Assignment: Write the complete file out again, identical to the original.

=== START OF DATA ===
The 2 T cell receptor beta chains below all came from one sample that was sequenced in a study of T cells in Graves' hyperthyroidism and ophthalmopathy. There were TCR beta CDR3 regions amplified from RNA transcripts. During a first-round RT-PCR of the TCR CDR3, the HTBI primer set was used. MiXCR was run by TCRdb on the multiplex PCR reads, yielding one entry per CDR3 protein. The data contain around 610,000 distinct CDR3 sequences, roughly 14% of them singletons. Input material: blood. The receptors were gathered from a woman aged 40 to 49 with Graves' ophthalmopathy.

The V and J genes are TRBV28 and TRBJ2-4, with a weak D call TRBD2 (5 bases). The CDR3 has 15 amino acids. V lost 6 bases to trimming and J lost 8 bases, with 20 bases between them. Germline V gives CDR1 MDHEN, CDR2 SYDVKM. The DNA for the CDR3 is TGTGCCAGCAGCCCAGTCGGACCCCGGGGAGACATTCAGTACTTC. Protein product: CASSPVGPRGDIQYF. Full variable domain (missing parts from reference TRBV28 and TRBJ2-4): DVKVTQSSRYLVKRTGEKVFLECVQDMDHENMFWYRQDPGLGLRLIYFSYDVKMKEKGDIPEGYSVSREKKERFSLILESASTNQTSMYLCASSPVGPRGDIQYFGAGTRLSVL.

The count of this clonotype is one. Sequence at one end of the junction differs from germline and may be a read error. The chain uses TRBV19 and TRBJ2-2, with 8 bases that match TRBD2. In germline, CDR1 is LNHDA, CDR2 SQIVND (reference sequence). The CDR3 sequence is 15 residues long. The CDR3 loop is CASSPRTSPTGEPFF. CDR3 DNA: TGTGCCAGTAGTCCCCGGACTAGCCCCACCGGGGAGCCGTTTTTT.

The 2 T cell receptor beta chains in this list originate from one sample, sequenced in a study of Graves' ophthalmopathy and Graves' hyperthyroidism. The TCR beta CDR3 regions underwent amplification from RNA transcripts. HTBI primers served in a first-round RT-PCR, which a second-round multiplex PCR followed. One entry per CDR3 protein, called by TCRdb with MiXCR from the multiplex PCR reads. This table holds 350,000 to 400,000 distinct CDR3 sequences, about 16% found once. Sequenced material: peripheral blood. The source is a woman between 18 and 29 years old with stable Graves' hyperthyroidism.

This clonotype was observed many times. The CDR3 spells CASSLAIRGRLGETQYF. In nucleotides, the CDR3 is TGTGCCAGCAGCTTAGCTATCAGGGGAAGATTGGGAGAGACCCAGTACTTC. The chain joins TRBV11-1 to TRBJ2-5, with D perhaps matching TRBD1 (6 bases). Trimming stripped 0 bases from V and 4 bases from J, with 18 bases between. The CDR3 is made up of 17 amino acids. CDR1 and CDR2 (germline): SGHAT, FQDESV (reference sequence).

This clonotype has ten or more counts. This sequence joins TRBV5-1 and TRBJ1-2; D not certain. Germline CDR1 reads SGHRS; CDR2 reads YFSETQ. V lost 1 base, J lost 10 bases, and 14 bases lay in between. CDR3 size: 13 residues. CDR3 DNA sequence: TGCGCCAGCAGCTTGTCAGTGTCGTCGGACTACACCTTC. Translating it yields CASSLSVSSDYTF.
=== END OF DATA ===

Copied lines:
The 2 T cell receptor beta chains below all came from one sample that was sequenced in a study of T cells in Graves' hyperthyroidism and ophthalmopathy. There were TCR beta CDR3 regions amplified from RNA transcripts. During a first-round RT-PCR of the TCR CDR3, the HTBI primer set was used. MiXCR was run by TCRdb on the multiplex PCR reads, yielding one entry per CDR3 protein. The data contain around 610,000 distinct CDR3 sequences, roughly 14% of them singletons. Input material: blood. The receptors were gathered from a woman aged 40 to 49 with Graves' ophthalmopathy.

The V and J genes are TRBV28 and TRBJ2-4, with a weak D call TRBD2 (5 bases). The CDR3 has 15 amino acids. V lost 6 bases to trimming and J lost 8 bases, with 20 bases between them. Germline V gives CDR1 MDHEN, CDR2 SYDVKM. The DNA for the CDR3 is TGTGCCAGCAGCCCAGTCGGACCCCGGGGAGACATTCAGTACTTC. Protein product: CASSPVGPRGDIQYF. Full variable domain (missing parts from reference TRBV28 and TRBJ2-4): DVKVTQSSRYLVKRTGEKVFLECVQDMDHENMFWYRQDPGLGLRLIYFSYDVKMKEKGDIPEGYSVSREKKERFSLILESASTNQTSMYLCASSPVGPRGDIQYFGAGTRLSVL.

The count of this clonotype is one. Sequence at one end of the junction differs from germline and may be a read error. The chain uses TRBV19 and TRBJ2-2, with 8 bases that match TRBD2. In germline, CDR1 is LNHDA, CDR2 SQIVND (reference sequence). The CDR3 sequence is 15 residues long. The CDR3 loop is CASSPRTSPTGEPFF. CDR3 DNA: TGTGCCAGTAGTCCCCGGACTAGCCCCACCGGGGAGCCGTTTTTT.

The 2 T cell receptor beta chains in this list originate from one sample, sequenced in a study of Graves' ophthalmopathy and Graves' hyperthyroidism. The TCR beta CDR3 regions underwent amplification from RNA transcripts. HTBI primers served in a first-round RT-PCR, which a second-round multiplex PCR followed. One entry per CDR3 protein, called by TCRdb with MiXCR from the multiplex PCR reads. This table holds 350,000 to 400,000 distinct CDR3 sequences, about 16% found once. Sequenced material: peripheral blood. The source is a woman between 18 and 29 years old with stable Graves' hyperthyroidism.

This clonotype was observed many times. The CDR3 spells CASSLAIRGRLGETQYF. In nucleotides, the CDR3 is TGTGCCAGCAGCTTAGCTATCAGGGGAAGATTGGGAGAGACCCAGTACTTC. The chain joins TRBV11-1 to TRBJ2-5, with D perhaps matching TRBD1 (6 bases). Trimming stripped 0 bases from V and 4 bases from J, with 18 bases between. The CDR3 is made up of 17 amino acids. CDR1 and CDR2 (germline): SGHAT, FQDESV (reference sequence).

This clonotype has ten or more counts. This sequence joins TRBV5-1 and TRBJ1-2; D not certain. Germline CDR1 reads SGHRS; CDR2 reads YFSETQ. V lost 1 base, J lost 10 bases, and 14 bases lay in between. CDR3 size: 13 residues. CDR3 DNA sequence: TGCGCCAGCAGCTTGTCAGTGTCGTCGGACTACACCTTC. Translating it yields CASSLSVSSDYTF.